Canadian artists will now be compensated when work is resold in a change to copyright laws – National

Artists are supposed to get paid when their work is resold in a change to copyright laws that would give them a slice of the collectors’ profits.

Painters, sculptors and other visual artists stand to get paid when their work is resold through auctions and galleries, in a government move that will help thousands who currently work below the poverty line. Designed to help retain artists.

According to Champagne’s office, under copyright law reforms drafted by Innovation Minister François-Philippe Champagne and Cultural Heritage Minister Pablo Rodriguez, artists have a “resale right” during the copyright term. There will be, according to Champagne’s office.

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Artists complain that they no longer get anything if the value of paintings and sculptures increases dramatically.

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Montreal abstract painter Claude Tousignant, whose painting Accelerateur Chromatique 90 resold in 2012 for $110,000, is among the artists supporting the law reform. He would have received $5,500 if copyright law changes that were being developed by the ministers, when it was resold.

The late Enoch artist, Kinojuak Ishiok, sold a work called Enchanted Owl in 1960 for $24 and was later resold for $158,500.

“Our government is currently advancing work on possible amendments to the Copyright Act to further protect artists, creators and copyright holders,” said Laurie Bouchard, a spokeswoman for Champagne. “Resale rights for artists are a really important step towards improving the economic conditions for artists in Canada.”

CARFAC, which represents Canadian artists, wants artists to receive five per cent of the value of their work when it is resold, and for their estates to be funded decades after their death under copyright laws. .


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He says at least 90 countries, including Britain and France, already have resale rights for artists, but Canada lags behind, forcing many artists to give up their art. is given because they cannot earn a living from it.

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There are over 21,000 visual artists in Canada, and according to the 2016 census, their average income is $20,000 per year from all sources of income.

“It’s really important to recognize that half of our artists live in poverty,” said April Burtsky, CARFAC’s executive director. “We all benefit from arts and culture, and our creators deserve better, more stable incomes.”

The change to the law follows years of campaigning by Sen. Patricia Bowie, the first art historian in the Senate.

Bowie, the former director of the Winnipeg Art Gallery, said France has had resale rights for more than 100 years and changes to copyright laws in Canada are too late.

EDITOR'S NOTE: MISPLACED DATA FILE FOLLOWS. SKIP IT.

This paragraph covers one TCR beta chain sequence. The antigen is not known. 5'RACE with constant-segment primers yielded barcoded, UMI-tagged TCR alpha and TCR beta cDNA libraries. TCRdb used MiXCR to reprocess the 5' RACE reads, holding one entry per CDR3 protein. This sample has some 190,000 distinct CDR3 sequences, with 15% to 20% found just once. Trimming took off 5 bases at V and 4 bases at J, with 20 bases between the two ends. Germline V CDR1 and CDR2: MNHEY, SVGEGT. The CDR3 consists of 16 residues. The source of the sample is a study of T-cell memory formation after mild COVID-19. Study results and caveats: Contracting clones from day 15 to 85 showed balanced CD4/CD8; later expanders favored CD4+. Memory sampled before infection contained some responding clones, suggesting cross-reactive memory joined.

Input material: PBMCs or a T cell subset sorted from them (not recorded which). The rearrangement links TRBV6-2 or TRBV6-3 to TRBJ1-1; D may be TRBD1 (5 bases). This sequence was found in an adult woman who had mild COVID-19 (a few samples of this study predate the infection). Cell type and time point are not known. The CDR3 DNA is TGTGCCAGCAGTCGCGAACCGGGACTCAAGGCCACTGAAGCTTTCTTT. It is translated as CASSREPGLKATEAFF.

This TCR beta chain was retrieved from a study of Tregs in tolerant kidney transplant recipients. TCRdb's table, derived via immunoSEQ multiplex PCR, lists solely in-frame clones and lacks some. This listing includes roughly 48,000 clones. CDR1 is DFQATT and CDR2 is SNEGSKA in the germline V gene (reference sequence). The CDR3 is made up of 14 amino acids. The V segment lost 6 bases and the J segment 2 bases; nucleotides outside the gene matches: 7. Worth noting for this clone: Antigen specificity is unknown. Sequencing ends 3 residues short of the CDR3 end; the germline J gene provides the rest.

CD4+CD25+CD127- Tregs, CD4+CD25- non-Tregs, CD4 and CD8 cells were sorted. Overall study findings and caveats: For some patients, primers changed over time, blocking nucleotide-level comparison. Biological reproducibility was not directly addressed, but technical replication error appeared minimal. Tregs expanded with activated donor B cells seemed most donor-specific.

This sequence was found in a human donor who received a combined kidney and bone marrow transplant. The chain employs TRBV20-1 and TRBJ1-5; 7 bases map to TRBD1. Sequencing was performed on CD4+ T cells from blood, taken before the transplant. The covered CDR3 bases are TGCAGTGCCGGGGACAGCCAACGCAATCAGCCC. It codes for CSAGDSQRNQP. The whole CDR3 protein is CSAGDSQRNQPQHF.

The senator said she knows of many artists who sold works for small amounts early in their careers, and has seen them appreciate “10 times or more.”

Inuit artists, who often live in remote areas and sell locally, are among those who would particularly benefit if they get a slice of the resale value at galleries and auctions.

“Artists are the group in Canada that make up the largest percentage of the working poor below the poverty line,” Bowie said. “It’s our artists who tell us who we are, where we are, what we’re facing as a society. If they can’t support themselves financially, we’re going to miss an important window into who we are as Canadians.” Who are as

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Paddy Lamb, an Edmonton-based artist, said that even for established artists, it’s hard to make a living.

He said he’s seen work increase in value as artists become established and their art is sold to larger galleries or auction houses.

“For Inuit artists, as soon as their work leaves Nunavut, it immediately appreciates in value? And (the artists) get none of that,” he said. “It’s a means of enabling artists to make a living.”

He said Canadian artists know from artists in countries where resale rights already exist, how important it is to pay to “help people.”

“Most of the payments in the UK come in small increments to artists who aren’t A-list artists,” Lamb said. “In Australia, a lot of that goes to Aboriginal artists. What we’re asking for is a real level playing field.

CARFAC vice president Therese Tinglik, an artist who lives in Rankin Inlet, said it’s “unfair” that artists who see work resold “are not getting a dime from it.”

She said that I am seeing how the world is treating its artists. “France did this a hundred years ago and it’s important for all Canadian artists, including Inuit artists, that they have the same right.”

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